Recently, Cliff Grossner, senior research director of cloud, data center and SDN at London-based IHS Markit, released his data center networking equipment quarterly market tracker for the first quarter of 2018. This report covers a wide variety of technology, including SD-WAN.

Editor’s note: The IHS report referenced in this article focused on the SD-WAN vendors that sell SD-WAN appliances and accompanying control and management software to gain revenue, excluding those that offer subscription licensing or software-only approaches. The total SD-WAN market share for the first quarter of 2018 reached $162.1 million.

VMware-VeloCloud and Aryaka battle for the top

The most notable point in the IHS report is a two-horse race is emerging. This quarter showed VMware-VeloCloud with 19% of SD-WAN market share — the same it had in the fourth quarter of 2017. In the meantime, Aryaka — an SD-WAN provider with its global private network — moved to 18%, up 1% from last quarter.

With only 1% separating the two, VMware and Aryaka are now neck and neck for market leadership. It would be easy to assume VMware’s size and channel would allow it to break away from the competition, but VMware has stumbled in networking since it acquired SDN vendor Nicira. The company wisely left the VeloCloud brand in place, as it was one of the premier names in the SD-WAN space.

Aryaka has a solid grip on the No. 2 spot in the SD-WAN market and has a chance to jump into the top spot if VMware-VeloCloud stumbles with any integration challenges. Aryaka has a unique offering that uses its global private network instead of the public internet, making it the product of choice for global companies.

One of the perceived advantages of SD-WAN is its use of internet connectivity for transport. This might work when connecting from New Jersey to Chicago, but a global company that needs to make a Dubai-to-Seattle video call will experience much better quality riding Aryaka’s private network, compared with making a bunch of internet jumps. In his report, Grossner pointed out that Aryaka customers have seen a significant performance boost for cloud-based applications, like Office 365.

Silver Peak and Cisco-Viptela vie for position

Expect to see this as a highly contested market over the next few years.

Silver Peak edged Cisco-Viptela out of the No. 3 spot in the SD-WAN market, with just under $1 million more than Cisco in first-quarter 2018 revenue. There’s no question Silver Peak has done a great job of making the pivot to SD-WAN from WAN optimization and is all-in on SD-WAN. Its EdgeConnect product lets customers move to a hybrid network, then quickly migrate to an all-broadband WAN. Most of Silver Peak’s revenue comes from enterprises, but it has been building a stronger book of business with service providers.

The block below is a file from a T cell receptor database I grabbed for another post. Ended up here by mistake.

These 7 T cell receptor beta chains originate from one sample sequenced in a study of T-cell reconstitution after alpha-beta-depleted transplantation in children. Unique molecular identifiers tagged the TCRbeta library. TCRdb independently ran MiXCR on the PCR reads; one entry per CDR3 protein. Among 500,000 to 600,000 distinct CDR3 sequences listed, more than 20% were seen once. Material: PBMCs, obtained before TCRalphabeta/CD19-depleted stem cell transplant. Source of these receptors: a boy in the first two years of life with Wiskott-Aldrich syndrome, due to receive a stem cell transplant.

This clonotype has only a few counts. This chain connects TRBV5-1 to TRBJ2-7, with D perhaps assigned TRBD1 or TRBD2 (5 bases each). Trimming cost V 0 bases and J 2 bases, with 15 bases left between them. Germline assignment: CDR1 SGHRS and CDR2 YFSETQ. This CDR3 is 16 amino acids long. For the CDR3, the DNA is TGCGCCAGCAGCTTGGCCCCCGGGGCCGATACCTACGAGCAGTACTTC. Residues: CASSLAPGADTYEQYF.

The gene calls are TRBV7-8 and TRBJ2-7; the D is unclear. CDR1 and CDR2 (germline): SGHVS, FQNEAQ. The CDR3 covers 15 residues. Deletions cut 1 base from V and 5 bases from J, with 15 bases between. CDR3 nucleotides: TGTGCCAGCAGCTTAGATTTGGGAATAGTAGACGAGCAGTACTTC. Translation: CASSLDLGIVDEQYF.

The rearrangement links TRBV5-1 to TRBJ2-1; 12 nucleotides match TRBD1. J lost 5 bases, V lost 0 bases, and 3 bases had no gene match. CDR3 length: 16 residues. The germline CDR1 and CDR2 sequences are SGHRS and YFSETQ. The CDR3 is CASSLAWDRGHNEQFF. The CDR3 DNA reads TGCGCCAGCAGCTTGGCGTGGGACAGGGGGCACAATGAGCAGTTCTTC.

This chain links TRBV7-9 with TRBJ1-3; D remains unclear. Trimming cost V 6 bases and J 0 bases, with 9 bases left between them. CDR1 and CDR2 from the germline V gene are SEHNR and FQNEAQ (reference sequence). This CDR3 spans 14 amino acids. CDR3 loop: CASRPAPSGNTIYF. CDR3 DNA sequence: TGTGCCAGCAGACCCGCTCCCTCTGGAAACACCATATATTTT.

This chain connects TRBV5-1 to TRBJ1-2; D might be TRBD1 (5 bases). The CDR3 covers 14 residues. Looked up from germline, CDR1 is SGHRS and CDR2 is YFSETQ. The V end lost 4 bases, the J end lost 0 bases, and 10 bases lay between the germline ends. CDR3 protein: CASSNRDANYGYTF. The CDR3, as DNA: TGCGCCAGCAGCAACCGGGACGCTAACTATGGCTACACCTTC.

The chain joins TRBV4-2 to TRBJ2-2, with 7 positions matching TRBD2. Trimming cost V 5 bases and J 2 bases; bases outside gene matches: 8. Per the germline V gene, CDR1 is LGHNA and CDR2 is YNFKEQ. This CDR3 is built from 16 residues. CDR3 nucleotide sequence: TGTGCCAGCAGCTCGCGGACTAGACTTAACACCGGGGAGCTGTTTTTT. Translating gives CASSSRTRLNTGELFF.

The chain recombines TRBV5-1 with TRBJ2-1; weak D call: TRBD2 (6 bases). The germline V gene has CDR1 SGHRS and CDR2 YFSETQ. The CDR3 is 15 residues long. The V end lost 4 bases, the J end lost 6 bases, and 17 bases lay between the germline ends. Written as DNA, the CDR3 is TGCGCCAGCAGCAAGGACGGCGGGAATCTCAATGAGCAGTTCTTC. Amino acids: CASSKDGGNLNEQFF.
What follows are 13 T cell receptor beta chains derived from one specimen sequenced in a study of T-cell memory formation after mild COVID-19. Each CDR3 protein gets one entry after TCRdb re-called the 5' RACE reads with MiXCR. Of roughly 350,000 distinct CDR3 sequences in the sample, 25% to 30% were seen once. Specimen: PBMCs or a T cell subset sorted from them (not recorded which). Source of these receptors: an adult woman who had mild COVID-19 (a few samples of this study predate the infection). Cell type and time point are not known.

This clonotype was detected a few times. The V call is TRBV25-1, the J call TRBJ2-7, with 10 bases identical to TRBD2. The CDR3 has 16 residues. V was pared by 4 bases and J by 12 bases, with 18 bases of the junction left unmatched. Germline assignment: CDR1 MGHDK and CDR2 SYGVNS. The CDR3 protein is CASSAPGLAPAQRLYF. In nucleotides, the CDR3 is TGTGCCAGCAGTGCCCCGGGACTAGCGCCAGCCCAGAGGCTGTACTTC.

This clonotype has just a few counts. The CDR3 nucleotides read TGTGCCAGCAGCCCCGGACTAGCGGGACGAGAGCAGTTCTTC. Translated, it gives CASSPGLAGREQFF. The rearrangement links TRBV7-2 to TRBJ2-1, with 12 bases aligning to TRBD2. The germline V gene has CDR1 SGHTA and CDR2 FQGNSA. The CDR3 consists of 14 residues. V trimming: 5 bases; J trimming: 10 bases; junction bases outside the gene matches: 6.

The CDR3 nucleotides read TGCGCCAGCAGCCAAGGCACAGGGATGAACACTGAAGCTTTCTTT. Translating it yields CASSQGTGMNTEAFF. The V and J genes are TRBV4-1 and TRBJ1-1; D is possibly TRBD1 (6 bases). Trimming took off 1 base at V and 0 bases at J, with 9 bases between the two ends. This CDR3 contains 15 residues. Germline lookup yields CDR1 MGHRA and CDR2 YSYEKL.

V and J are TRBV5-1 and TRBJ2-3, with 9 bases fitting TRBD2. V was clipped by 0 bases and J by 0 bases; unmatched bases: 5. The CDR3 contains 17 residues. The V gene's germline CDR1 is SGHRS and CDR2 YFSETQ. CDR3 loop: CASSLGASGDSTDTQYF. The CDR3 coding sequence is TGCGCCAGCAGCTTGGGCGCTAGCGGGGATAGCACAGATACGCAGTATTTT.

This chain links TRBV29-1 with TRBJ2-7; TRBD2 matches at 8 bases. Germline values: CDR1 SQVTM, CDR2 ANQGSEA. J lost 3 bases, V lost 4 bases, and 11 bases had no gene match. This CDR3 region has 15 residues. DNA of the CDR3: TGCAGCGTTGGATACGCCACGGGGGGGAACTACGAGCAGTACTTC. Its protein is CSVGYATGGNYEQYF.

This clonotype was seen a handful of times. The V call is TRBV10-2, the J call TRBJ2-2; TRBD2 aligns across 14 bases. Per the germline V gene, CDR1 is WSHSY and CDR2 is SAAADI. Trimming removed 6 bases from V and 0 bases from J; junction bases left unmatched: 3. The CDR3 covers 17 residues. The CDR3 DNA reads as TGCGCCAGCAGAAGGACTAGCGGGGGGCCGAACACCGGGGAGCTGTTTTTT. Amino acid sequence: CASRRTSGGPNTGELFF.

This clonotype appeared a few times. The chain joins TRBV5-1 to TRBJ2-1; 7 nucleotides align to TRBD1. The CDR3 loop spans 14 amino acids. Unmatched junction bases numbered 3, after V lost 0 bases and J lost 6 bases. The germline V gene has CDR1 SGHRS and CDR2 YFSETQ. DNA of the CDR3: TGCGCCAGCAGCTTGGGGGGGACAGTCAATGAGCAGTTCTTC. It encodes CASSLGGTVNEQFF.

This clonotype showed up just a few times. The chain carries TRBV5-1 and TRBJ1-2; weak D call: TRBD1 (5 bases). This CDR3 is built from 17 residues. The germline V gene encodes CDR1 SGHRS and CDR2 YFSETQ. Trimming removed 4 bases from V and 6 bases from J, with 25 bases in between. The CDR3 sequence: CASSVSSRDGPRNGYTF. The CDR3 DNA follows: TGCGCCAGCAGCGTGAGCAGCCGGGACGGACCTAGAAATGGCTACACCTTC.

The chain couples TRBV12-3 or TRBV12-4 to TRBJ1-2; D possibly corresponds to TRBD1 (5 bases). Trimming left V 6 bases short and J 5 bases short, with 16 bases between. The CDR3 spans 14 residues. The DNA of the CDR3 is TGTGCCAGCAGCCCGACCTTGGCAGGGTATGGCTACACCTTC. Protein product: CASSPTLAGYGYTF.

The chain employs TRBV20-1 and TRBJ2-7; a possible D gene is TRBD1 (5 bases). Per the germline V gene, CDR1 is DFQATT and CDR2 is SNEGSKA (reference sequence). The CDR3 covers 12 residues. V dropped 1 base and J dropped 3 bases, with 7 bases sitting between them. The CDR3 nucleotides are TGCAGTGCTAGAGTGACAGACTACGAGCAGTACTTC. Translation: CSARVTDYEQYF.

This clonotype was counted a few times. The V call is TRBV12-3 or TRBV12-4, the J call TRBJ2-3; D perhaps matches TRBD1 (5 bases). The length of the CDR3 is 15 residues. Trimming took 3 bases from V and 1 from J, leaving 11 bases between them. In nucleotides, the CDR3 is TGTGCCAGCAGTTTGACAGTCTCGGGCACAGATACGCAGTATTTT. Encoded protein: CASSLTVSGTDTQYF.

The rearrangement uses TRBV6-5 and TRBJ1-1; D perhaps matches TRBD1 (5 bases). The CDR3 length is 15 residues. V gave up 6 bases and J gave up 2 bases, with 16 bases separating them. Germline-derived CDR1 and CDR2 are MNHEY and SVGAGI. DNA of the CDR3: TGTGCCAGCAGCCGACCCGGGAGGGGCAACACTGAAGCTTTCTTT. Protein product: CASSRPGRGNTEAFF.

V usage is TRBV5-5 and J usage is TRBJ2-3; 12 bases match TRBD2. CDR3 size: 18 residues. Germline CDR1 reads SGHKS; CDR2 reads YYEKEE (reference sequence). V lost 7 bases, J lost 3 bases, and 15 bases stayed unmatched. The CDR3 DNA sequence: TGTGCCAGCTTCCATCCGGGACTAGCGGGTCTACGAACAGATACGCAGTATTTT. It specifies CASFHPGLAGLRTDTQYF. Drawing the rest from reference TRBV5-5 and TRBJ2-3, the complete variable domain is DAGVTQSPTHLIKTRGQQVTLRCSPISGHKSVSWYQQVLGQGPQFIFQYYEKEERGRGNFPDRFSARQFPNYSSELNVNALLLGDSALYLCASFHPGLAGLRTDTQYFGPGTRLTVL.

Cisco’s position in SD-WAN is curious, as its success with Viptela is bad for its Integrated Services Router (ISR) business unit — one of the largest revenue sources for the company. In the past, Cisco would have done everything in its power to fight the SD-WAN tide, but CEO Chuck Robbins is directing Cisco to be much more in tune with what customers want versus what Cisco wants customers to want. I believe Cisco will be willing to cannibalize its ISR base to win SD-WAN business. Currently, Cisco has only 12% of SD-WAN market share, but I expect it to be a major player over time.

These four vendors are the only ones with at least 10% of the SD-WAN market share, according to IHS. Outside of these four, the largest amount of revenue in Grossner’s numbers comes from the “other” category. I expect to see more consolidation in that area, with one of the current leading vendors — or perhaps another following behind — rolling up several smaller vendors to gain share.

For now, VMware remains in the top spot, with Aryaka nipping at its heels. Expect to see this as a highly contested market over the next few years. This should benefit customers, as the vendors will push each other on innovation and bring more features to market faster. The SD-WAN market is real, and it is showing signs of maturity, but don’t expect it to slow down.